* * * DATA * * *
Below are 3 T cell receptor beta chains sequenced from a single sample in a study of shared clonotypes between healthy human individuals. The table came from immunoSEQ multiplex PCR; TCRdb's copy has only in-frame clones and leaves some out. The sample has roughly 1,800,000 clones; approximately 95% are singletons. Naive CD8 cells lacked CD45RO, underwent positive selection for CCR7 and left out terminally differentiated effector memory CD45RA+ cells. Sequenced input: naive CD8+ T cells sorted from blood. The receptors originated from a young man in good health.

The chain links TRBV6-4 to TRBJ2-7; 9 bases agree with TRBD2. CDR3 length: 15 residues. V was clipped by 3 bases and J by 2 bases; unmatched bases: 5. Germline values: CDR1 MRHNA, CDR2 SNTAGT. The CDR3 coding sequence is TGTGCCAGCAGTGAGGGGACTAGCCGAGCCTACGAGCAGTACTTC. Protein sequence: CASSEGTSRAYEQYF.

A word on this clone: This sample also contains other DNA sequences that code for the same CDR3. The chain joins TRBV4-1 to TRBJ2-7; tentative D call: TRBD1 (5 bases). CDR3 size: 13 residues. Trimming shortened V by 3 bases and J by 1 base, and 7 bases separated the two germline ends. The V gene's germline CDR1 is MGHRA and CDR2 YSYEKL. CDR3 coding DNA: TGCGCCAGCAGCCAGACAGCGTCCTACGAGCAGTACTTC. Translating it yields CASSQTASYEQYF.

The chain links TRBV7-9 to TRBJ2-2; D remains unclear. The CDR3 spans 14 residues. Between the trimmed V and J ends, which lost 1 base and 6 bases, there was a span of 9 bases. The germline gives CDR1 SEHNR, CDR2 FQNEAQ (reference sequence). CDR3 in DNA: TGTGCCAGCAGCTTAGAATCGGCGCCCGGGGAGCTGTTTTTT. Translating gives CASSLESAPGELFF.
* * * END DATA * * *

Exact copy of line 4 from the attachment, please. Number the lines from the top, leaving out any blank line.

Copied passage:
The chain links TRBV7-9 to TRBJ2-2; D remains unclear. The CDR3 spans 14 residues. Between the trimmed V and J ends, which lost 1 base and 6 bases, there was a span of 9 bases. The germline gives CDR1 SEHNR, CDR2 FQNEAQ (reference sequence). CDR3 in DNA: TGTGCCAGCAGCTTAGAATCGGCGCCCGGGGAGCTGTTTTTT. Translating gives CASSLESAPGELFF.